and every larceny, whatever be the value of the property stolen,
shall be deemed to be of the same nature, and shall be subject to
the same incidents, in all respects, as grand larceny was before
the commencement of this act; and every court, whose power as to
the trial of larceny was, before the commencement of this act,
limited to petty larceny, shall have power to try every case of
larceny, the punishment of which cannot exceed the punishment
herein-after mentioned for simple larceny, and also to try all
accessaries to such larceny."

Larceny is defined by Bracton, L.3. de Corona. c. 32. fol. 130. 6. Fraudulenta contrectatio rei alienæ cum animo furandi, invito domino cujus res illa fuerit ; animo dico, quia sine animo furandi non

No distinction as to grand or petty larceny.

Definition of larceny.

word gain.

committitur.” By Ld. Coke (3 Inst. 107.) it is defined, " a felonious and fraudulent taking and carrying away by any man or woman of the mere personal goods of another, neither from the person, nor by night, nor in the house of the owner.” It is of the essence of robbery or larceny that the goods be taken against the will of the owner.” Fost. 123.

Larceny is a felonious and fraudulent taking and carrying away, by any person, of the mere personal goods of another: And has been well defined to be the wrongful taking of goods with intent to spoil the owner of them causâ lucri. 1 Haw. C. 33. § 1.

The true meaning of larceny is, “ The felonious taking the property of another without his consent, and against his will, with intent to convert it to the use of the taker." Per Grose J. in delivering the opinion of the judges in Hammond's case, 0.B. May Sess. 1812, 2 Leach, 1089.

It appears, however, from the following cases, that a larceny may Lucri causa. be committed, not strictly falling under the above definition, and that lucri causú may perhaps be construed to mean “ for any object or purpose which the person taking the property may have in view, though not falling within the ordinary acceptation of the

The prisoner and another broke open a stable of prosecutor's, Taking away a took out his horse, and led it along the road about a mile, till they ing it for the came to an old coal-pit, into which they backed it, and thereby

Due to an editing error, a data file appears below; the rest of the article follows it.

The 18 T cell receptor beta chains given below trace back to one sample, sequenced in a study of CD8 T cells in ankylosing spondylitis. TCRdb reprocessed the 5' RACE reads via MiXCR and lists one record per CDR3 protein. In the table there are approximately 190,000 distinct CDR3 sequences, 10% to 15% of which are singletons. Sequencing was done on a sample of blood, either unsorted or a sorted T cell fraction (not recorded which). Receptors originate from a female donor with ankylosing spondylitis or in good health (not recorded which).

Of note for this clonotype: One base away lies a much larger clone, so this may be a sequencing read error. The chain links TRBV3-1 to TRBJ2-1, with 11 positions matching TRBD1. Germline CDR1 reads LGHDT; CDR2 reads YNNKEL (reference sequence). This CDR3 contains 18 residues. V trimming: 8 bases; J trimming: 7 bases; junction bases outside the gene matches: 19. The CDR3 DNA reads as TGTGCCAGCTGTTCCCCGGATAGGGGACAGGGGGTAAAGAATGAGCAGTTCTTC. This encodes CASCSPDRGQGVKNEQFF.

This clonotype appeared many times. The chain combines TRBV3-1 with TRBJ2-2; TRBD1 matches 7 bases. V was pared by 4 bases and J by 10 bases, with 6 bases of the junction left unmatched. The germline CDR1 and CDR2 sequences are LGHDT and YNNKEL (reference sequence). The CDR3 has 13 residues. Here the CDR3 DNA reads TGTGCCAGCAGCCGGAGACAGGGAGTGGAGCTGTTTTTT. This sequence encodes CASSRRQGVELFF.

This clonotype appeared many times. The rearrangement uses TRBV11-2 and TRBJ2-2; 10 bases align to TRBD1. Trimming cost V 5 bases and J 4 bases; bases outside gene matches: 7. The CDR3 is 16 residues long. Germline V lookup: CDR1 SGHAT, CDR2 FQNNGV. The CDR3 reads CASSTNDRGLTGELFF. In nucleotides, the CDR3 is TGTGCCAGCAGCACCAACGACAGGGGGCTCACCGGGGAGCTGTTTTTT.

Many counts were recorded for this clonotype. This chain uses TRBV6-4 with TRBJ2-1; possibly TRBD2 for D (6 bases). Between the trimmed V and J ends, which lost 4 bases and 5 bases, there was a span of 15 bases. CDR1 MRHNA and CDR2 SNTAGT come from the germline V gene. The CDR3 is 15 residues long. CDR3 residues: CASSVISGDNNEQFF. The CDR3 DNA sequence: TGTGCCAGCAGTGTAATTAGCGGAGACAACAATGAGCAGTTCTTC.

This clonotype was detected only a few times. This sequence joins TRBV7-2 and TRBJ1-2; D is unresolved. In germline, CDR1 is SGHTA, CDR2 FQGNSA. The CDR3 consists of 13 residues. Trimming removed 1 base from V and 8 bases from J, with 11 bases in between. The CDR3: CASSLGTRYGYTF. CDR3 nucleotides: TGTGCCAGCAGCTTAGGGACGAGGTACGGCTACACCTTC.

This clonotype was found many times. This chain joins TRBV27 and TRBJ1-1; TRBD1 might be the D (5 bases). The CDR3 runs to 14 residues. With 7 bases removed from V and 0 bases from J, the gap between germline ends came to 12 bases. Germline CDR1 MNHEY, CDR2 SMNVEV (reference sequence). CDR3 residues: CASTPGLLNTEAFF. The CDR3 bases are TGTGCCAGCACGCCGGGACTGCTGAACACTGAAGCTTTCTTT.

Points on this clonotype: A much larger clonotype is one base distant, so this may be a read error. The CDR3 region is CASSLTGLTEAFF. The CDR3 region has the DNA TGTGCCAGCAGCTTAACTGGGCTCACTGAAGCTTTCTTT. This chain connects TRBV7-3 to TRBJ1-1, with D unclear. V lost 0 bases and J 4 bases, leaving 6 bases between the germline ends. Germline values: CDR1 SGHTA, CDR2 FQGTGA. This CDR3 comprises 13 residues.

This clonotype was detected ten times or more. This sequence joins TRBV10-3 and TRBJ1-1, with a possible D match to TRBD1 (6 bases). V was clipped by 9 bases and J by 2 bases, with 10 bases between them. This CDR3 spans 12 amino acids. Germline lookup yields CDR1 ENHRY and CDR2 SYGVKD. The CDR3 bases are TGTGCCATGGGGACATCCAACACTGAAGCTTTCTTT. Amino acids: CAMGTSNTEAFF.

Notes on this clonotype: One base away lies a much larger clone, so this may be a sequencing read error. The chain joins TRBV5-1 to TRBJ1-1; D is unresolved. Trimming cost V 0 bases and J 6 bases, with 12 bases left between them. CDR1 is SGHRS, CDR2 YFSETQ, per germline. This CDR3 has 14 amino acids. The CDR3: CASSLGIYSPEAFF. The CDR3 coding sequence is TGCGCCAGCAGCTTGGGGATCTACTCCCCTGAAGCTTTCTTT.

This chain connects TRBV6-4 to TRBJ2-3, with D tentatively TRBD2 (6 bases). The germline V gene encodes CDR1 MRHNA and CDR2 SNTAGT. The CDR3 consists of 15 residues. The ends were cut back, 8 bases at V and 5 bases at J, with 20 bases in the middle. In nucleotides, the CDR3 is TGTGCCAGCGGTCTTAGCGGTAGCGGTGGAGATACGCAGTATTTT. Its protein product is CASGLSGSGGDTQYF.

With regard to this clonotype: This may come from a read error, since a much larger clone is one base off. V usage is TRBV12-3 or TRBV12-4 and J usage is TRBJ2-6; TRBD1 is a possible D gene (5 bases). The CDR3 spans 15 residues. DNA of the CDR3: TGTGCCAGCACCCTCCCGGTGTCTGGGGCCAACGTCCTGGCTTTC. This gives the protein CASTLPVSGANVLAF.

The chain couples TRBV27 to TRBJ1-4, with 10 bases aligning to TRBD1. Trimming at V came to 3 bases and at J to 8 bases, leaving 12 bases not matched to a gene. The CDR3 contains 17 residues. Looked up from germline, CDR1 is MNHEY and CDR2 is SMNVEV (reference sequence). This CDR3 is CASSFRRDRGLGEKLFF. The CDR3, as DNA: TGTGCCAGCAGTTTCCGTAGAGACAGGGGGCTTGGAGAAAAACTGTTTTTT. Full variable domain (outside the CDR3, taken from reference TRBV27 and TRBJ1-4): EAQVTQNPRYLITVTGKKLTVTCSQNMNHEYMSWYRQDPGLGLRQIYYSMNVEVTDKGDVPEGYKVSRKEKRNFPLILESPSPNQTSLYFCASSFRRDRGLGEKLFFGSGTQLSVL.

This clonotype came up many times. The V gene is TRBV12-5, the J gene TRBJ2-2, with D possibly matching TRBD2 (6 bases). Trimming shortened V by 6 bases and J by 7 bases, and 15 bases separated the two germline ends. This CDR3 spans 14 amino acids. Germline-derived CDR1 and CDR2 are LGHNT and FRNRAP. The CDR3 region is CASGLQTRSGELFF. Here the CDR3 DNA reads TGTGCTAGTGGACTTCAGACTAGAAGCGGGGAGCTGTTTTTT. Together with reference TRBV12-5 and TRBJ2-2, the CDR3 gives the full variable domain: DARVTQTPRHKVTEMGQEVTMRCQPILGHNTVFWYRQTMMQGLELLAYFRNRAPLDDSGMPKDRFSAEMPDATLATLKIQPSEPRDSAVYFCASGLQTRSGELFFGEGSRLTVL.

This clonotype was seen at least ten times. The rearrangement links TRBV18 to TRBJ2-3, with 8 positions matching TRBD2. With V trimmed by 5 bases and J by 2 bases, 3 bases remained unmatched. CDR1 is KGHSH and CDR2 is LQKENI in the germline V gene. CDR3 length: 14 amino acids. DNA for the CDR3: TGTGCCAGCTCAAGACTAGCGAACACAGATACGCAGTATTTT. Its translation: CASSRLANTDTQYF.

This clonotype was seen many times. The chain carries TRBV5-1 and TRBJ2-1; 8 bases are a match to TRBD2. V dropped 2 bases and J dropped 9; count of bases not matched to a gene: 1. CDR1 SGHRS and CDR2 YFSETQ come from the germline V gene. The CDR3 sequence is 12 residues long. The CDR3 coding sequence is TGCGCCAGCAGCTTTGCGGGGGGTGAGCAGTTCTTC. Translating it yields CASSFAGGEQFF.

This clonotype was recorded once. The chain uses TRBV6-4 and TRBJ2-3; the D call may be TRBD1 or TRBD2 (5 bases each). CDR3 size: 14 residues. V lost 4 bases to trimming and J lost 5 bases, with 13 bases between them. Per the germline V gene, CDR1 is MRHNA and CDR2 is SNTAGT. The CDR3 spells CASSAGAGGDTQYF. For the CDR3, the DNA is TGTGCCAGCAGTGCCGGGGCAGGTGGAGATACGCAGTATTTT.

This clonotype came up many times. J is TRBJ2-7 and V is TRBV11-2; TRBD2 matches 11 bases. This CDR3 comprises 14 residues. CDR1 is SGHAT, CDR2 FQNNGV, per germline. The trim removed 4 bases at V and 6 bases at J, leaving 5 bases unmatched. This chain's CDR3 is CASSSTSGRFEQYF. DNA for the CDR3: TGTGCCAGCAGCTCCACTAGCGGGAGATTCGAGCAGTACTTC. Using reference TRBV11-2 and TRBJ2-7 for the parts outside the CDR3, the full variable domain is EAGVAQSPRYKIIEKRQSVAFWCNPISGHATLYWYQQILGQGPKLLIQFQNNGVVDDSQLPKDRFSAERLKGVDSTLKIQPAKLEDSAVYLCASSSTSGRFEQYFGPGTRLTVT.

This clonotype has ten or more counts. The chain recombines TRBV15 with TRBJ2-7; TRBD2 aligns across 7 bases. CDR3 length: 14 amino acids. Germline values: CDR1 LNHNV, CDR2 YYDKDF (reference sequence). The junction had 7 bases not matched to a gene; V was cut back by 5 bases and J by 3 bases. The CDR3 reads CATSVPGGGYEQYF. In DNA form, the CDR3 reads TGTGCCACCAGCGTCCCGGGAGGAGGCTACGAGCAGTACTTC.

purpose of killed it; the object being, that the horse should not be forth- stifing evidcoming at the trial of one Howarth, who was under charge for ence. stealing it. The case being reserved, six of the judges held it not to be essential that the taking should be lucri causâ; they thought a taking fraudulently, with an intent wholly to deprive the owner of the property, sufficient: but some of the six learned judges thought, that in this case, the object of protecting Howarth by the destruction of the animal, might be deemed a benefit, or lucri causa: five judges thought the conviction wrong. R. v. Cabbage, C. C. R. 292.

In an old case, where the prisoner assaulted B. with a felonious intent, and searched his pockets for money, but finding none, pulled off the bridle of B.'s horse, and threw that and some bread, which B. had in pannels, about the highway, but did not take any thing from B., held to be no robbery; and semb., because the particular goods were not taken with a felonious intent. 2 East, P.C. c. 16. $ 98. p. 662.

Richard Morfit and Morris Conway were tried before Abbott J. Clandestinely at Maidstone Lent Assizes 1816, upon an indictment for feloni- taking a masously stealing two bushels of beans, value five shillings, the goods though to give of john Wimble. Upon the trial it was proved, that the prisoners the master's were servants in husbandry to Mr. Wimble, and had the care of horses, is larone of the teams; that Mr. Wimble's bailiff was in the habit of de- ceny; espelivering out to the prisoners, at stated periods, from a granary be- cially if by so longing to him, and of which his bailiff kept the key, such quan. the servant's tities of beans as Mr. Wimble thought fit to allow for the horses of labour is likely this team; the beans were to be split, and then given by the pri- to be diminishsoners to the horses ; that the granary door was opened by means ed. of a false key procured for the purpose, which was afterwards found hid in the stable; and that about two bushels of beans were taken away on the day after an allowance had been delivered out